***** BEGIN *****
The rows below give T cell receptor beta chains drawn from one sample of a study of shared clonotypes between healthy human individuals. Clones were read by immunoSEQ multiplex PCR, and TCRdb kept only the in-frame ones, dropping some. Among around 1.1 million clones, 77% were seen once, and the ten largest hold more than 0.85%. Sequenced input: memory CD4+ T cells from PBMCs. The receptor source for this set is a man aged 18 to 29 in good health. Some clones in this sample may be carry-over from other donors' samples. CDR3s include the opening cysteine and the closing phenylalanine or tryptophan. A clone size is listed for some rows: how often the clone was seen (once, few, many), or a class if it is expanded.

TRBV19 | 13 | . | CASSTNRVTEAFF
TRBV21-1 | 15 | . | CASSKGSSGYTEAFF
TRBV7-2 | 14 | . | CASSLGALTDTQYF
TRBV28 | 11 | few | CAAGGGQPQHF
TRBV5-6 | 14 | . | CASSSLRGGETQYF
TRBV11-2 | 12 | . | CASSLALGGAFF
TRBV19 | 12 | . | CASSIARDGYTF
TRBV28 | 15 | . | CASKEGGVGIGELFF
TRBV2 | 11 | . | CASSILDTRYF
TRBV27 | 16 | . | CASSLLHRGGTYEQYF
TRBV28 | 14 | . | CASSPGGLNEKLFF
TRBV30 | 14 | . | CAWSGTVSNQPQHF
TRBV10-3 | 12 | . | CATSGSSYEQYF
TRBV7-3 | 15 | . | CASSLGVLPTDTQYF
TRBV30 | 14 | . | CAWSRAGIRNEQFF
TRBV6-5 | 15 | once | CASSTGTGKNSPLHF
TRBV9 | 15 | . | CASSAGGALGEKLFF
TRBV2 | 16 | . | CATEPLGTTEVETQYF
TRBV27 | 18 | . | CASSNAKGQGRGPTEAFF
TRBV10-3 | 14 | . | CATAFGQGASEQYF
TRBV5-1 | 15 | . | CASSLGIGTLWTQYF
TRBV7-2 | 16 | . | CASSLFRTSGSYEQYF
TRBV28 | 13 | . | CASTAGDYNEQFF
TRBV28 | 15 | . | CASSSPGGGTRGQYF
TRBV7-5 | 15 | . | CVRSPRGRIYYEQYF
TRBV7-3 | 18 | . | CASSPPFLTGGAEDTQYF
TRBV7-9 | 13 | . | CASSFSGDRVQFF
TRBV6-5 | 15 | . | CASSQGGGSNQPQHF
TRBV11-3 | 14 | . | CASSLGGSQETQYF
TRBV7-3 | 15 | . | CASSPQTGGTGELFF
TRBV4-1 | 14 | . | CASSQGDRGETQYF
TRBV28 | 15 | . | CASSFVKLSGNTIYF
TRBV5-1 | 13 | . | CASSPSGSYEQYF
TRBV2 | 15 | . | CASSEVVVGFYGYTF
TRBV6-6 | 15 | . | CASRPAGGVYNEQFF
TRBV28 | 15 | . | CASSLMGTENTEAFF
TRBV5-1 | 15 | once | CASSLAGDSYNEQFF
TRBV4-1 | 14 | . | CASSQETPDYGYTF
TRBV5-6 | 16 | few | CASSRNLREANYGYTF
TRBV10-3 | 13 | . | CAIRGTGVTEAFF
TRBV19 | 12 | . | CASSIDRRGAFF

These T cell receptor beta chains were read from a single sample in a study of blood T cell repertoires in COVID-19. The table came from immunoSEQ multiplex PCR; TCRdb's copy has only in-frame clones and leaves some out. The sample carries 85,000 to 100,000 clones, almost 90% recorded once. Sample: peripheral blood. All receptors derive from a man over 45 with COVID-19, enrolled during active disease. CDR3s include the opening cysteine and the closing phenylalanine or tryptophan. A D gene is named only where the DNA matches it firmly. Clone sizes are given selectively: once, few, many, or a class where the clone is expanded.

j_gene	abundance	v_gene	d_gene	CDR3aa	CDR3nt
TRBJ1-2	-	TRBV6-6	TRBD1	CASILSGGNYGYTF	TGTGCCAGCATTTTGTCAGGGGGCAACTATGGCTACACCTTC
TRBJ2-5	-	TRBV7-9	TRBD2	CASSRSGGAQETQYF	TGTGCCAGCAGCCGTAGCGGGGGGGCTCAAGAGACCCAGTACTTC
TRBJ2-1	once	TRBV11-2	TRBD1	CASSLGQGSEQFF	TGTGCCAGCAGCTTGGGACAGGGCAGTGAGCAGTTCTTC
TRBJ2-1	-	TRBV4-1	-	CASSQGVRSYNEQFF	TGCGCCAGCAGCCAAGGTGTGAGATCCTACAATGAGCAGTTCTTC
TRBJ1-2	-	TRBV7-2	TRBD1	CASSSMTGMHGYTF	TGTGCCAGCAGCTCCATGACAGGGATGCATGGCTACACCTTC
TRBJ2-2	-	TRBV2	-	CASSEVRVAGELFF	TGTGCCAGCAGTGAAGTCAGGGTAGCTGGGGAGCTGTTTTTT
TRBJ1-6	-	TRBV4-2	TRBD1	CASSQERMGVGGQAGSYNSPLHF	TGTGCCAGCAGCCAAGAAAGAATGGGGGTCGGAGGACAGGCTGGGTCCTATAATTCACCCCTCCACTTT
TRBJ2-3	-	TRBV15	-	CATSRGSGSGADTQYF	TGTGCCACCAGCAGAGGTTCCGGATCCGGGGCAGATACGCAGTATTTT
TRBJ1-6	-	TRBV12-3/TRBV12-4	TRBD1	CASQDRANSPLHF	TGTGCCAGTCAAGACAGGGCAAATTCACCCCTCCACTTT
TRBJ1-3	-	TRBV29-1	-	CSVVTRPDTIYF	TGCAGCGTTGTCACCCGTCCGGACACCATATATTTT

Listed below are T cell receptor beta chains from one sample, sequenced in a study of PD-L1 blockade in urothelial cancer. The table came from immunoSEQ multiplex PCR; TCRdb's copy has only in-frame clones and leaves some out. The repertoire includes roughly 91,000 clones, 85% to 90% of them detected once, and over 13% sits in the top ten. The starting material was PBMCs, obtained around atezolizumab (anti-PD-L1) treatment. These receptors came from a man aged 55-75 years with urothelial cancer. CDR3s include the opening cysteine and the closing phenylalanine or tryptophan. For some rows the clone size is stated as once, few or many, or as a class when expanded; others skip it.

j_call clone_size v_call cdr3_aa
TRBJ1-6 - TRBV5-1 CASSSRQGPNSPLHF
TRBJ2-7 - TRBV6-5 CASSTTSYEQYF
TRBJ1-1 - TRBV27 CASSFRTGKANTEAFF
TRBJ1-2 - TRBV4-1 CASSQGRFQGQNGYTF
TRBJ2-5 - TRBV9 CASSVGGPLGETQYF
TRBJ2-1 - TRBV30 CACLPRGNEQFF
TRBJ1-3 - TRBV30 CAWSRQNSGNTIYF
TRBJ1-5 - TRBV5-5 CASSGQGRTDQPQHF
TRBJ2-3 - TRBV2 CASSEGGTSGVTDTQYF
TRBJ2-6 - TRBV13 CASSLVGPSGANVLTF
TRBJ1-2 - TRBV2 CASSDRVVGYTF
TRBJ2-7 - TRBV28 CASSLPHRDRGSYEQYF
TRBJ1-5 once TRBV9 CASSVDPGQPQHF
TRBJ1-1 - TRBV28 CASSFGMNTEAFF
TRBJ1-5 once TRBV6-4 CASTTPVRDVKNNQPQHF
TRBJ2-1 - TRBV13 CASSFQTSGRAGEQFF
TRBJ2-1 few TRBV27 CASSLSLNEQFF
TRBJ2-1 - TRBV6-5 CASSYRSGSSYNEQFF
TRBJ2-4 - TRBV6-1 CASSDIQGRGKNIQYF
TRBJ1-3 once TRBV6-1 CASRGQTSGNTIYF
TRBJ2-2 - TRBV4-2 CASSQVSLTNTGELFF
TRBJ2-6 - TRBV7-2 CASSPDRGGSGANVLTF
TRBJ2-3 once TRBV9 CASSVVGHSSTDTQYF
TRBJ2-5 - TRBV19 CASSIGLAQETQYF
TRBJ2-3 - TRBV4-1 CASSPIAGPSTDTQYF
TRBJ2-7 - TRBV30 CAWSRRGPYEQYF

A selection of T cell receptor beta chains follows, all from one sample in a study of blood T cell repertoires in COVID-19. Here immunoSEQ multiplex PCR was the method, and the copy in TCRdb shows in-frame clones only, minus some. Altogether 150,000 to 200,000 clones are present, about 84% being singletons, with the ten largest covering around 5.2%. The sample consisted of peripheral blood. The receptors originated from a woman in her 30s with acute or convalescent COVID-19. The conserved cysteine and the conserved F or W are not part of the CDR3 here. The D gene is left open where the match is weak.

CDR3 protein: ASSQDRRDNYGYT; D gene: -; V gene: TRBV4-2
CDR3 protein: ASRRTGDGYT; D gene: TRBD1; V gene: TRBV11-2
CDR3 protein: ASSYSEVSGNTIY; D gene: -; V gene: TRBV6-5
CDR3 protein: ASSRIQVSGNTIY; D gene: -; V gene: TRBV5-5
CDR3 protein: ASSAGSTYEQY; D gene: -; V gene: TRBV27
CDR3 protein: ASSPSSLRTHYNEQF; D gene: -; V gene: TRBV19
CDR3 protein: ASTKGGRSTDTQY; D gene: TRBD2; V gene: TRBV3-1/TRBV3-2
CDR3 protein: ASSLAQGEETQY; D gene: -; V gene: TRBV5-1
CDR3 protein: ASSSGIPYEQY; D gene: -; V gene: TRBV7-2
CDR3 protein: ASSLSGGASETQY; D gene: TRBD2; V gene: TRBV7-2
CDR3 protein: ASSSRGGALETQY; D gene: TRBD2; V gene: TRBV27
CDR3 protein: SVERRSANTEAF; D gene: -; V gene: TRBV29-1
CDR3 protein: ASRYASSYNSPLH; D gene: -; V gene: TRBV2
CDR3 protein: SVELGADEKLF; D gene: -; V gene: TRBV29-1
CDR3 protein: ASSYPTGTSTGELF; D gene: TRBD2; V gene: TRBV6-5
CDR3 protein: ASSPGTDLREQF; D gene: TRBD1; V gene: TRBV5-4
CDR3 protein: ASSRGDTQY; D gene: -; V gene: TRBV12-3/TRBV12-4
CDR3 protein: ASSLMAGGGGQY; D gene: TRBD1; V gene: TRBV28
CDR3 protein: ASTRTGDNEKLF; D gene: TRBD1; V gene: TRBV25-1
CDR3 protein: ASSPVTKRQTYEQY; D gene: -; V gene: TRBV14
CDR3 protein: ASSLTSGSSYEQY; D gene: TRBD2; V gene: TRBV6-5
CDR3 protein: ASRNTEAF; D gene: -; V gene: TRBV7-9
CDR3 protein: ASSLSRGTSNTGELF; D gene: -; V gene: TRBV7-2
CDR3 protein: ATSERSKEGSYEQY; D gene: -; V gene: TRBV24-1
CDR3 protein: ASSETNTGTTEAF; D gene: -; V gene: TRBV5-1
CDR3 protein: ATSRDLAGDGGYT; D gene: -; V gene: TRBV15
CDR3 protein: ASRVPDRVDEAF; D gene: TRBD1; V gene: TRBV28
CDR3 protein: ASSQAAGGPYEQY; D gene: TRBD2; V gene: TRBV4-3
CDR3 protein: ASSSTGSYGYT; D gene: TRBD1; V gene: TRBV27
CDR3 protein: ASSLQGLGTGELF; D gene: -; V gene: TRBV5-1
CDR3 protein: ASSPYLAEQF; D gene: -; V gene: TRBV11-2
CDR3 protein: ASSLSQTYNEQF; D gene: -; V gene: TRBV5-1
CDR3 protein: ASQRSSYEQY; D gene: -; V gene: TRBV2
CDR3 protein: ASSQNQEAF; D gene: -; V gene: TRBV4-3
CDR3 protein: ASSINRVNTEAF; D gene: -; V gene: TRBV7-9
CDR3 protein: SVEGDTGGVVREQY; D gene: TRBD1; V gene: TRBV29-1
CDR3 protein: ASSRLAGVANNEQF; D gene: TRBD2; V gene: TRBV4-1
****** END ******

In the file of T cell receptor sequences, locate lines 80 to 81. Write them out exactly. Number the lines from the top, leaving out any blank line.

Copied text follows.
TRBJ2-5 - TRBV19 CASSIGLAQETQYF
TRBJ2-3 - TRBV4-1 CASSPIAGPSTDTQYF